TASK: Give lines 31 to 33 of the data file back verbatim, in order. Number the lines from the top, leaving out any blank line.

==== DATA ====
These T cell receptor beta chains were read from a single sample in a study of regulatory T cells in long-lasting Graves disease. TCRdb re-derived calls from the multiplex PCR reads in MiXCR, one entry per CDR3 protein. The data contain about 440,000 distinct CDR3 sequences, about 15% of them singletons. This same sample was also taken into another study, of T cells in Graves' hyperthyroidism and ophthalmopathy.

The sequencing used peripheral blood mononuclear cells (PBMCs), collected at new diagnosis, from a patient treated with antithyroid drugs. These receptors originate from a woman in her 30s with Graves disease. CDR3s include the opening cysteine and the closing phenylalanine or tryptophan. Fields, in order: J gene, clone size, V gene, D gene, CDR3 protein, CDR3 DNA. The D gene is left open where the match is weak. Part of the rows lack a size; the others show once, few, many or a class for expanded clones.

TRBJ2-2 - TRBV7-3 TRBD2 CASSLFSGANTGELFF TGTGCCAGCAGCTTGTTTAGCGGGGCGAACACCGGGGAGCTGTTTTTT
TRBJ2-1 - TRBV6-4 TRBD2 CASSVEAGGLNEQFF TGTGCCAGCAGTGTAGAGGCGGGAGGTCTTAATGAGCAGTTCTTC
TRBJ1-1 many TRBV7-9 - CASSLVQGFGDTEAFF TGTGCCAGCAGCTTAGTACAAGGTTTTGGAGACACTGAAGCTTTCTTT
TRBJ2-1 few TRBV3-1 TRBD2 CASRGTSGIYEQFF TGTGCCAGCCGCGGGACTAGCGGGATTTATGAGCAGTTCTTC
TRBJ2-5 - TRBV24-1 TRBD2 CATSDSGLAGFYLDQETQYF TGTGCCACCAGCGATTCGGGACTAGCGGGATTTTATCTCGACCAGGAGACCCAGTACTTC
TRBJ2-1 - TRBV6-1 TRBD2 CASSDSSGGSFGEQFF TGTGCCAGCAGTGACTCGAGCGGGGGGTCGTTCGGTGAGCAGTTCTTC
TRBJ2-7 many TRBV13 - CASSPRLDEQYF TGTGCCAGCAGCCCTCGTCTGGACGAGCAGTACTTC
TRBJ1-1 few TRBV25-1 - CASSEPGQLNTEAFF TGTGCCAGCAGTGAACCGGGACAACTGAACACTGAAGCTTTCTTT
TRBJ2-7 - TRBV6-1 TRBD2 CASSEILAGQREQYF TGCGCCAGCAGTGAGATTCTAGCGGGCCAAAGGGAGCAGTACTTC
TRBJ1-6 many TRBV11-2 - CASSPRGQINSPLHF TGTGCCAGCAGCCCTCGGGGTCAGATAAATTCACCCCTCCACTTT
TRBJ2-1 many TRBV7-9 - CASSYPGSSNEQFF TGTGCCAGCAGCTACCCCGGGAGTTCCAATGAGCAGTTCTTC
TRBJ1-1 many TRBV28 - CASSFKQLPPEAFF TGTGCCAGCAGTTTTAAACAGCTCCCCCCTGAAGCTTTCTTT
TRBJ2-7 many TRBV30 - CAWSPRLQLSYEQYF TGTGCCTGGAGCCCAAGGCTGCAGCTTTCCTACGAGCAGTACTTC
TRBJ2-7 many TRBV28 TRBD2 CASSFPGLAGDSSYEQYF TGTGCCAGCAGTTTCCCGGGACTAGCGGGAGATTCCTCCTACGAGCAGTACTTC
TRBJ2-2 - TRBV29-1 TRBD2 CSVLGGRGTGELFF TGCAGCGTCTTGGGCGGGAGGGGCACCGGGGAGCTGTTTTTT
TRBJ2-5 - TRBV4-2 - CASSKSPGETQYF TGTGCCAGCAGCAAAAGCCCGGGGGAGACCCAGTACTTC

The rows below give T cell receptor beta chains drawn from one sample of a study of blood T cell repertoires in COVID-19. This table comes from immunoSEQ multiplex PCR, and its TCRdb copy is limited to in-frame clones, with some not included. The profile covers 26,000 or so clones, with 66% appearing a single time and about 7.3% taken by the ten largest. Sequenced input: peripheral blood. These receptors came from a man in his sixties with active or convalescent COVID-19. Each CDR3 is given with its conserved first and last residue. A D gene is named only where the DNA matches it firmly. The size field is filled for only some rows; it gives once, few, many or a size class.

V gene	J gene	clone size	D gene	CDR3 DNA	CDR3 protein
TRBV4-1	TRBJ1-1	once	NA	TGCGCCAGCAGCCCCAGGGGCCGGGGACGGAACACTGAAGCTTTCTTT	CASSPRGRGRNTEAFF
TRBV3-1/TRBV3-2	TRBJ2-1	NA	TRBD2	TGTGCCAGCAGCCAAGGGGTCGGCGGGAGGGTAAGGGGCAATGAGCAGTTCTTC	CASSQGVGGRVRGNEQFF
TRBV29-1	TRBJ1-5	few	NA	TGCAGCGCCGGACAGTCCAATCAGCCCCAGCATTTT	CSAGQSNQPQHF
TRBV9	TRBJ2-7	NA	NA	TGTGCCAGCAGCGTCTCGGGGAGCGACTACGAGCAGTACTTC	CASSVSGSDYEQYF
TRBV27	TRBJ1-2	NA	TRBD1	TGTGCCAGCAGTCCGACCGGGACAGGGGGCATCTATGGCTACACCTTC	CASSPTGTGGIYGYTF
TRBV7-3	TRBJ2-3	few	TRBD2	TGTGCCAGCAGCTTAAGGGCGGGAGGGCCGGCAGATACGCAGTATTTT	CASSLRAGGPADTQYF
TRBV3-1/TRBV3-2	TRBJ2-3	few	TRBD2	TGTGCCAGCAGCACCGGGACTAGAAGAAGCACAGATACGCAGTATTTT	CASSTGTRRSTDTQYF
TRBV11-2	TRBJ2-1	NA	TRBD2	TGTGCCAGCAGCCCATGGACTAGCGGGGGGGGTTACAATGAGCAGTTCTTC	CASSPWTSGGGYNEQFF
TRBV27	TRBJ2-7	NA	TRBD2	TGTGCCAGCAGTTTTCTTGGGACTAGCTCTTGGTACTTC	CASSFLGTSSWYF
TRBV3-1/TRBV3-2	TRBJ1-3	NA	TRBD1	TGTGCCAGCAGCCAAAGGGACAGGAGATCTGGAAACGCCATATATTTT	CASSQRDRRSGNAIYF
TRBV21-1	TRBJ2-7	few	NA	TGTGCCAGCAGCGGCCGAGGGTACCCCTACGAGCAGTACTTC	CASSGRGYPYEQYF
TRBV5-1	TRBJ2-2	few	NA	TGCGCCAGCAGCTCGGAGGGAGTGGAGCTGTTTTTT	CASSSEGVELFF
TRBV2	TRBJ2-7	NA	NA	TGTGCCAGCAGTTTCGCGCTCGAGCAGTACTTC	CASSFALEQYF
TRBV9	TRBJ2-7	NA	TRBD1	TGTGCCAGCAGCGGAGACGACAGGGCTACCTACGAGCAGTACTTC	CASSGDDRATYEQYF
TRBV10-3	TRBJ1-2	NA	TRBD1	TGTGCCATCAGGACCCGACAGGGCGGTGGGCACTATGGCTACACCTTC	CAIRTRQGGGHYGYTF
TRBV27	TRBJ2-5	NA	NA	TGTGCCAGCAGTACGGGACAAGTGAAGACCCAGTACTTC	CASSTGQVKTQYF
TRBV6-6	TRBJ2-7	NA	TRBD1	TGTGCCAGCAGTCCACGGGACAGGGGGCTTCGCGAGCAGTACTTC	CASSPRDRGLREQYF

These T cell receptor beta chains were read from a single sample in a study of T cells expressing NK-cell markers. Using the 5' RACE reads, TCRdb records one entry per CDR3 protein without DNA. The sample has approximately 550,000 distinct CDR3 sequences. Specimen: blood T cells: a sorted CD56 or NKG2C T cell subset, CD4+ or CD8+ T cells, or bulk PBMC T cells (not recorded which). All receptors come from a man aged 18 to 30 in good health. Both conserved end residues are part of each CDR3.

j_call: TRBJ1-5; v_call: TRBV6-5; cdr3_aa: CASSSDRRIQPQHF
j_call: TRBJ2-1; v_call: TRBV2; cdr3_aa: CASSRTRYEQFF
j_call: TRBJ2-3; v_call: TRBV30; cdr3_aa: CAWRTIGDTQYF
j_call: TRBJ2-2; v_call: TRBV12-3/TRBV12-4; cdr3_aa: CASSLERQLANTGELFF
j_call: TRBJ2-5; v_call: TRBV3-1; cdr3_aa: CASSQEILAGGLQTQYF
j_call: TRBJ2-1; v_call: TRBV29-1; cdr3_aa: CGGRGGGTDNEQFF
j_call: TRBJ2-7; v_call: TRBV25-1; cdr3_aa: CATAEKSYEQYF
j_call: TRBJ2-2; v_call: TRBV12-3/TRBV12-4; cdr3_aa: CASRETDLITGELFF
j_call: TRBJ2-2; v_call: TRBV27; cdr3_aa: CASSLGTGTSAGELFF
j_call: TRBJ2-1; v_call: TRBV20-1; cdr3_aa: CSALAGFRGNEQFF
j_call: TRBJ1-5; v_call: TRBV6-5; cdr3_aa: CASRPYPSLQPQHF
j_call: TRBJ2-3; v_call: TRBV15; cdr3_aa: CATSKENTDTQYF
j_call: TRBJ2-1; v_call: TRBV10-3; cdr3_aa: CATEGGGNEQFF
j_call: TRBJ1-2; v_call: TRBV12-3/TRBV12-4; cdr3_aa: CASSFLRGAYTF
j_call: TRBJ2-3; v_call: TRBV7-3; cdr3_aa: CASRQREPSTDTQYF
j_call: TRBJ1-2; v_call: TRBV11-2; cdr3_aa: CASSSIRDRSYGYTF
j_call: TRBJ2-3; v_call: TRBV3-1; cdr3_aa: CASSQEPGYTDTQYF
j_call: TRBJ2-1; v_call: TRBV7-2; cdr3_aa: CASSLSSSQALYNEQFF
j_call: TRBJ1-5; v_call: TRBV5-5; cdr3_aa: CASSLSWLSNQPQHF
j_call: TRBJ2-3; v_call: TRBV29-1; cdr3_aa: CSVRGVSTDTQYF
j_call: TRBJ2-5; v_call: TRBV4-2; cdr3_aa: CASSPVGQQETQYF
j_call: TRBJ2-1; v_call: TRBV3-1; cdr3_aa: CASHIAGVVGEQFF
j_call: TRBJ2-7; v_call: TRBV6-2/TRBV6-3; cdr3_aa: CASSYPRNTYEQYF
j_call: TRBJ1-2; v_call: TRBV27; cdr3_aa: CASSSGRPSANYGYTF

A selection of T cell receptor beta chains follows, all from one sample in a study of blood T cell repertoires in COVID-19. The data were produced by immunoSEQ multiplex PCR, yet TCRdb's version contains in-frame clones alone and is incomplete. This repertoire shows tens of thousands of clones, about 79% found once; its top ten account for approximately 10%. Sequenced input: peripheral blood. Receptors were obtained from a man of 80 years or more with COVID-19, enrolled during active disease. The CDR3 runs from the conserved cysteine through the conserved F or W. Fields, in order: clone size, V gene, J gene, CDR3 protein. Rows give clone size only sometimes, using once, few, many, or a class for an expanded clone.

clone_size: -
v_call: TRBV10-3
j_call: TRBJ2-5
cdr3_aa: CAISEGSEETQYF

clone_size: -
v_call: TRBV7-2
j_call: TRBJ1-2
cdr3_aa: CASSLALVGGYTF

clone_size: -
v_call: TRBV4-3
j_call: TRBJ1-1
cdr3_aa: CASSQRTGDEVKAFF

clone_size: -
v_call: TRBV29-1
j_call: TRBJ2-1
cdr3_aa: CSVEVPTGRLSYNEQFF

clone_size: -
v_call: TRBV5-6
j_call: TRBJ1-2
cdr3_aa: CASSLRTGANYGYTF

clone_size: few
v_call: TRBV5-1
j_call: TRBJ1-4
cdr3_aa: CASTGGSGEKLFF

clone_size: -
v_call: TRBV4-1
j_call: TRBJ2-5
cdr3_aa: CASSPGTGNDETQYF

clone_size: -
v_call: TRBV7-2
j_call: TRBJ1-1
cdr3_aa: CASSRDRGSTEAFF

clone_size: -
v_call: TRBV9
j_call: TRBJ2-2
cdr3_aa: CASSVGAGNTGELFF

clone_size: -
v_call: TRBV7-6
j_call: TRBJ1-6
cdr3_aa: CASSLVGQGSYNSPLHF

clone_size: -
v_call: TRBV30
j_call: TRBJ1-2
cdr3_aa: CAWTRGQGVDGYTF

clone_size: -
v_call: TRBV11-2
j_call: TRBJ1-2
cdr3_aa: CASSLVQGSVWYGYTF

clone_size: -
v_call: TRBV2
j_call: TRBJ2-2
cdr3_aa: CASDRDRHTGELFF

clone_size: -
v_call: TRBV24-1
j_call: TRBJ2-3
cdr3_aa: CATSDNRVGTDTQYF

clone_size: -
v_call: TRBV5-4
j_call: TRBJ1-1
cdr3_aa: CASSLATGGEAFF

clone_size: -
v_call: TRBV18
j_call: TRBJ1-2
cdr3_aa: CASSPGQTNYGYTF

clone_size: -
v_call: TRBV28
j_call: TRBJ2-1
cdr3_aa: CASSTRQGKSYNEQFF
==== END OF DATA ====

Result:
TRBV21-1	TRBJ2-7	few	NA	TGTGCCAGCAGCGGCCGAGGGTACCCCTACGAGCAGTACTTC	CASSGRGYPYEQYF
TRBV5-1	TRBJ2-2	few	NA	TGCGCCAGCAGCTCGGAGGGAGTGGAGCTGTTTTTT	CASSSEGVELFF
TRBV2	TRBJ2-7	NA	NA	TGTGCCAGCAGTTTCGCGCTCGAGCAGTACTTC	CASSFALEQYF